The Richard H. Driehaus Museum announces a day-long symposium to explore important themes in the architecture of Louis Sullivan and the photography by Richard Nickel that documented the destruction of many of Adler & Sullivan’s most important Chicago buildings. The Art of Architecture: Perspectives on Sullivan & Nickel will bring together experts to discuss topics as diverse as the power of photography, the neuroscience behind ornamentation, and the impact and benefits of preservation on the urban built environment. The event will be held Saturday, October 22, from 10:00 am to 6:00 pm. All tickets include free admission to the Museum between October 21-23. For information and tickets: https://bit.ly/3UJJQvt.
The symposium builds on themes in the Museum’s exhibition Capturing Louis Sullivan: What Richard Nickel Saw, which includes over forty of Nickel’s photographs and over twenty architectural fragments from Adler & Sullivan buildings.
- David Van Zanten, highlighting Sullivan’s developing use of ornamentation, culminating in his design for the Wainwright Building (St Louis, 1890-91). Van Zanten is the author of Sullivan’s City: The Meaning of Ornament for Louis Sullivan (2000).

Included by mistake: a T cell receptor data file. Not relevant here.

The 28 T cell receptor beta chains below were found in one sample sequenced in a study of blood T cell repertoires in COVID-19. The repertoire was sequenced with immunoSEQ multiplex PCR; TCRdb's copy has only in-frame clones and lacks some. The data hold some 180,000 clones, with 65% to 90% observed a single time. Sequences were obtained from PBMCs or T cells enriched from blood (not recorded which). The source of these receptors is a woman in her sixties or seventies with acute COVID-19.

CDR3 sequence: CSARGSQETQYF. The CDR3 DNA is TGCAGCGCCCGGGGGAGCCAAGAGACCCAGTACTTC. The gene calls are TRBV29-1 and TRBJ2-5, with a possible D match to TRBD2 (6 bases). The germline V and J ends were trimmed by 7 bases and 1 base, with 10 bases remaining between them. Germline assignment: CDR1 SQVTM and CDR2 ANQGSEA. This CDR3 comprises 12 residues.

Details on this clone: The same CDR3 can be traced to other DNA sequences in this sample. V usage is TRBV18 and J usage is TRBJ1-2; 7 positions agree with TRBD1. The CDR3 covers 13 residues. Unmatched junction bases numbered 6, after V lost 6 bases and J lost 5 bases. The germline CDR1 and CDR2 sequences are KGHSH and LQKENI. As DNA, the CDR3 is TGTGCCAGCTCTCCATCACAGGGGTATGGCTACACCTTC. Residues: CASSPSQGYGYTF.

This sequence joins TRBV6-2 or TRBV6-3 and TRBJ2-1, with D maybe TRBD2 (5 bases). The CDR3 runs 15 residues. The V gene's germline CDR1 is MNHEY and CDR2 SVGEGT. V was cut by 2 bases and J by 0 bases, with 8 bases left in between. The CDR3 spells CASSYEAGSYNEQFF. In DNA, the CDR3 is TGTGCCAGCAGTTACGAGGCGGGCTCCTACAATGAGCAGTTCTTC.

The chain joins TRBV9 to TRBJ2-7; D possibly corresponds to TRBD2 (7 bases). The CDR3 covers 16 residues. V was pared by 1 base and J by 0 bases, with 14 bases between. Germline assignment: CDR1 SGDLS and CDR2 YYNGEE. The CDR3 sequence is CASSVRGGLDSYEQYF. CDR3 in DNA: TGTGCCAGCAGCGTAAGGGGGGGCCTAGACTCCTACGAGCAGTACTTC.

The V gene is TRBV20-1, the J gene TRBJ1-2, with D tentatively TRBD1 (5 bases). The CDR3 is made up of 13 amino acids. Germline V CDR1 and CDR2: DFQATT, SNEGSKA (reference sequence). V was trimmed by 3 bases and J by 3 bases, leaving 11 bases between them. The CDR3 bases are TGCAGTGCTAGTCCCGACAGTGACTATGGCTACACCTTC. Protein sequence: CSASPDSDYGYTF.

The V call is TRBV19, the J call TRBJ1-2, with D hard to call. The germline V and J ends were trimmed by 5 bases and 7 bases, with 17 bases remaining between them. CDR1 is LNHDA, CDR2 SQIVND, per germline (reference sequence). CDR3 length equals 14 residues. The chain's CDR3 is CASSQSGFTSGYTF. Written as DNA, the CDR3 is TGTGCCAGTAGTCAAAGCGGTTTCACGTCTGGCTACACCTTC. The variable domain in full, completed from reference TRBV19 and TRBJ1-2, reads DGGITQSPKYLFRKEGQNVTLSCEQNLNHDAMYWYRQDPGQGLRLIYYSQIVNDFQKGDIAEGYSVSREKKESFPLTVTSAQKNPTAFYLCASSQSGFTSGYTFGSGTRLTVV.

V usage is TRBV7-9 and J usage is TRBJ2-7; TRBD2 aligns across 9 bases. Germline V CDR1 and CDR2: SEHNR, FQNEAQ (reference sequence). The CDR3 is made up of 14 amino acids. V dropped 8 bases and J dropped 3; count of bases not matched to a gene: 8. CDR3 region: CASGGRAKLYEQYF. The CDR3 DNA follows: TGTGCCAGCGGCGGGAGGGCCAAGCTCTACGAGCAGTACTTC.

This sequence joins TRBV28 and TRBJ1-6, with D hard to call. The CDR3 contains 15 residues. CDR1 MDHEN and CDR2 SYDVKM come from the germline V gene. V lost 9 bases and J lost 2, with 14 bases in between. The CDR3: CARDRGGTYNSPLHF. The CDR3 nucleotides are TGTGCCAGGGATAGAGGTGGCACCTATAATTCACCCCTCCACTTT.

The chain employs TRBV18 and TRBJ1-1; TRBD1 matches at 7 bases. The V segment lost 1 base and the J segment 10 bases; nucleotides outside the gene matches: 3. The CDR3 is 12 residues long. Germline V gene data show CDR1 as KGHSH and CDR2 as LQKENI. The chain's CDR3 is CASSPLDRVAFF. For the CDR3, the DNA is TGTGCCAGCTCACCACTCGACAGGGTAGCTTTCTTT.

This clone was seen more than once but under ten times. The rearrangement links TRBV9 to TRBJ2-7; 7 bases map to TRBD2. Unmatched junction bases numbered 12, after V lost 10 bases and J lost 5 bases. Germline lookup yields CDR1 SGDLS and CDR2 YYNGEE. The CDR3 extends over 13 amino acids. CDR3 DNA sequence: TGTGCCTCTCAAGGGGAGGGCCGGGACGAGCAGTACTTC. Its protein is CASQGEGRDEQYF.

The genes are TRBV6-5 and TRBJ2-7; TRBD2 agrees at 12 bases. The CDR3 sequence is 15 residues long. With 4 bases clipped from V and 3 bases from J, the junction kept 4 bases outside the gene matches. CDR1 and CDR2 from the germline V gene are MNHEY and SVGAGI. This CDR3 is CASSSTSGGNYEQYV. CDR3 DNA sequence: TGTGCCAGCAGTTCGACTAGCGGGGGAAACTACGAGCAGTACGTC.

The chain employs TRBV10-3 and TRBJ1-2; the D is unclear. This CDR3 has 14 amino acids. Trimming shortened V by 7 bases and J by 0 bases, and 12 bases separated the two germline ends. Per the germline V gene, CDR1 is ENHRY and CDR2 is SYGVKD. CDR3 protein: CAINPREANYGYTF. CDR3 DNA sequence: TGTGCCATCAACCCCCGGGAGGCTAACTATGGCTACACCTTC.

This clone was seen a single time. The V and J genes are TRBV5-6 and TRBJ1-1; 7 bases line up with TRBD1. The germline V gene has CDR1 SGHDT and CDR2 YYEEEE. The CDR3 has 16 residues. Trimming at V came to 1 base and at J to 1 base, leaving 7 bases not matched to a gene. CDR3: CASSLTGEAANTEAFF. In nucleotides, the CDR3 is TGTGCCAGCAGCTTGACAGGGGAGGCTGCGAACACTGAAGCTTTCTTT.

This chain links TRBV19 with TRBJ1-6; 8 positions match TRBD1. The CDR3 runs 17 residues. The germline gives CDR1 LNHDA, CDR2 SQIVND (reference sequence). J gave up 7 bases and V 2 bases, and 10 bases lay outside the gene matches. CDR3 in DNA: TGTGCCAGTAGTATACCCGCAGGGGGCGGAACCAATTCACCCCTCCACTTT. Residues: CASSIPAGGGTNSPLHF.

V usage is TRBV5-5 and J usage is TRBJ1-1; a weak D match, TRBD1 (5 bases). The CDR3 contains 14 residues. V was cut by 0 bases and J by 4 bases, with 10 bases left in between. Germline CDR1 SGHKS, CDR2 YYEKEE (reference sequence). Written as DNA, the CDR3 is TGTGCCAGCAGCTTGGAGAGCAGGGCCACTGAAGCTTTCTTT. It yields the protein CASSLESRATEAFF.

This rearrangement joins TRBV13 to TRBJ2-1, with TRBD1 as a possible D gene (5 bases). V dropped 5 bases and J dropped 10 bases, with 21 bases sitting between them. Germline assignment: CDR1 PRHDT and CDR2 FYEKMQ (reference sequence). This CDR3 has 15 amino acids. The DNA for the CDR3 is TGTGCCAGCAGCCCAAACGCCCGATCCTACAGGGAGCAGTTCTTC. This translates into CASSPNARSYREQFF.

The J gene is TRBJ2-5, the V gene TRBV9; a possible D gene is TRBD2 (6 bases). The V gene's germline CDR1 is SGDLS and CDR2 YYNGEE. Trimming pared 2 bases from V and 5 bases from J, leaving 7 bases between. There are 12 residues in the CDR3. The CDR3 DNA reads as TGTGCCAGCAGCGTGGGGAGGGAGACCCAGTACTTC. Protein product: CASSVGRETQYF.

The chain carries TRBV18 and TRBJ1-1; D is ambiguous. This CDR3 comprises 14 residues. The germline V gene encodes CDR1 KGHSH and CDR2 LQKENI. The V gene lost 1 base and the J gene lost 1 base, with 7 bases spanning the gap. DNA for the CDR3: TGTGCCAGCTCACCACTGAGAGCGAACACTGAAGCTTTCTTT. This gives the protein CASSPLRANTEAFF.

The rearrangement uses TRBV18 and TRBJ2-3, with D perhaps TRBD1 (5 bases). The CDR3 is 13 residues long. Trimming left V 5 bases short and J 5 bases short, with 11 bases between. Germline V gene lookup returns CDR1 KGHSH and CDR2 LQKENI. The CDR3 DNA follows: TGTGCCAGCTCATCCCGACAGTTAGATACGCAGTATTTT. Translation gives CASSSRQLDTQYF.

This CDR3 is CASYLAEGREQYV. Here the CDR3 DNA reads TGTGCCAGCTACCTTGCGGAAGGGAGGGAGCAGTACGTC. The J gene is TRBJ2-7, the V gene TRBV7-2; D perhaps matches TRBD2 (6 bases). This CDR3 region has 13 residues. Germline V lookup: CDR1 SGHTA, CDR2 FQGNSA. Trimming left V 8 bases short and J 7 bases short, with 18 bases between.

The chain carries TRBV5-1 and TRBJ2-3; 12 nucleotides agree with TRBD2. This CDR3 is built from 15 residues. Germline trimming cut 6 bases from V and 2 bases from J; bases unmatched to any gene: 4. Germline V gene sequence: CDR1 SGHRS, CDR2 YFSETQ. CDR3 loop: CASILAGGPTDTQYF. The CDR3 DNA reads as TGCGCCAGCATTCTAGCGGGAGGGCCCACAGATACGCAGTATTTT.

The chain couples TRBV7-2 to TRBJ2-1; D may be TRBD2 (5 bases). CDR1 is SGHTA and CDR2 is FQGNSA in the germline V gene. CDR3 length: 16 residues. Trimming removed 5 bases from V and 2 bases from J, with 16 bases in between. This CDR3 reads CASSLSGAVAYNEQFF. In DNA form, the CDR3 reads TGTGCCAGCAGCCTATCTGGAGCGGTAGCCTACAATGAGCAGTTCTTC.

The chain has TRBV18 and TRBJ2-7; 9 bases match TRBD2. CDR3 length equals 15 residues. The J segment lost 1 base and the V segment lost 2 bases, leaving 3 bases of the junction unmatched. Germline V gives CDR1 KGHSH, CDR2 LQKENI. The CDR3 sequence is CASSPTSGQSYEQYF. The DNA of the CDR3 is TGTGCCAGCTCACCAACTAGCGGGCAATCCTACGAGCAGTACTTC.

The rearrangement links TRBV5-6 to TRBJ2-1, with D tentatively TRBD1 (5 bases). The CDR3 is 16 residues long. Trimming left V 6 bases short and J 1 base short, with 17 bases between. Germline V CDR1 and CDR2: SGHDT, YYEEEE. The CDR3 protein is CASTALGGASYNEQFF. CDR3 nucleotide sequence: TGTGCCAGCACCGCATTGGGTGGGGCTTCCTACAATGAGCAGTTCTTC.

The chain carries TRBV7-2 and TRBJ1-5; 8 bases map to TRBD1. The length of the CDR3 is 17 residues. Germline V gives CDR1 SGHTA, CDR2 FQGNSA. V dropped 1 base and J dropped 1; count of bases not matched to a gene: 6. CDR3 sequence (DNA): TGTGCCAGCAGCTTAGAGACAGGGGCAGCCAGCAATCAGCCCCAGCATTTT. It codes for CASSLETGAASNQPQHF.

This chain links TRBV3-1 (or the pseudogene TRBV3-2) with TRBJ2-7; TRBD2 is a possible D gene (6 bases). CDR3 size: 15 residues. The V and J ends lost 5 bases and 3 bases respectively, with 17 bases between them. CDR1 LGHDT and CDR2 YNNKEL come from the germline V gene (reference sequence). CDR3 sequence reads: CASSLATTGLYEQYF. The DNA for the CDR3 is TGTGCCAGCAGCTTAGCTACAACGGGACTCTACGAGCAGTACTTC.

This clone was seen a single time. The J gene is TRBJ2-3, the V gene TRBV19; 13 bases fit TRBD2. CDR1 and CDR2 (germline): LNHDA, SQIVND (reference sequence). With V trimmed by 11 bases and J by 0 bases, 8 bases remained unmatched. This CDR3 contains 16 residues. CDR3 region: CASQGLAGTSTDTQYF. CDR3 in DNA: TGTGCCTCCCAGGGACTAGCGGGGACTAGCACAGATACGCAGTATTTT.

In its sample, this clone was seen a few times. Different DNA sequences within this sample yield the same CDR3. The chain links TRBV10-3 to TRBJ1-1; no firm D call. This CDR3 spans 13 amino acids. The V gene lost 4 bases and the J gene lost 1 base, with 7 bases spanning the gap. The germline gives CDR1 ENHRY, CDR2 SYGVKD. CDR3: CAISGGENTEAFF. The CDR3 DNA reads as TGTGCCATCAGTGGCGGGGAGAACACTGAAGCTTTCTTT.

- Matt McNicholas, speaking about how ornament affects emotion and experience in the built environment. McNicholas is an architect who has created ornamental details for buildings in 16 countries. He is a member of the Society for Neuroscience.
- Richard Cahan, author of three books on Richard Nickel including the recent Richard Nickel: Dangerous Years: What He Saw and What He Wrote: Tim Samuelson, director of the Chicago Architectural Preservation Archive; Ward Miller, Executive Director of Preservation Chicago, and John Vinci, FAIA, an architect with experience in the restoration of historic architecture, including Sullivan’s Chicago Stock Exchange Trading Room. They will speak about the Richard Nickel Committee, which focused a new generation of architectural preservation in Chicago.
Also participating will be David A. Hanks, curator of the exhibition Capturing Louis Sullivan: What Richard Nickel Saw, and David Travis, former Curator of Photography at the Art Institute of Chicago. Alison Fisher, the Harold and Margot Schiff Curator of Architecture and Design at the Art Institute of Chicago, moderates one session.
Address: 40 East Erie Street, Chicago, IL 60611
Phone: (312) 482-8933
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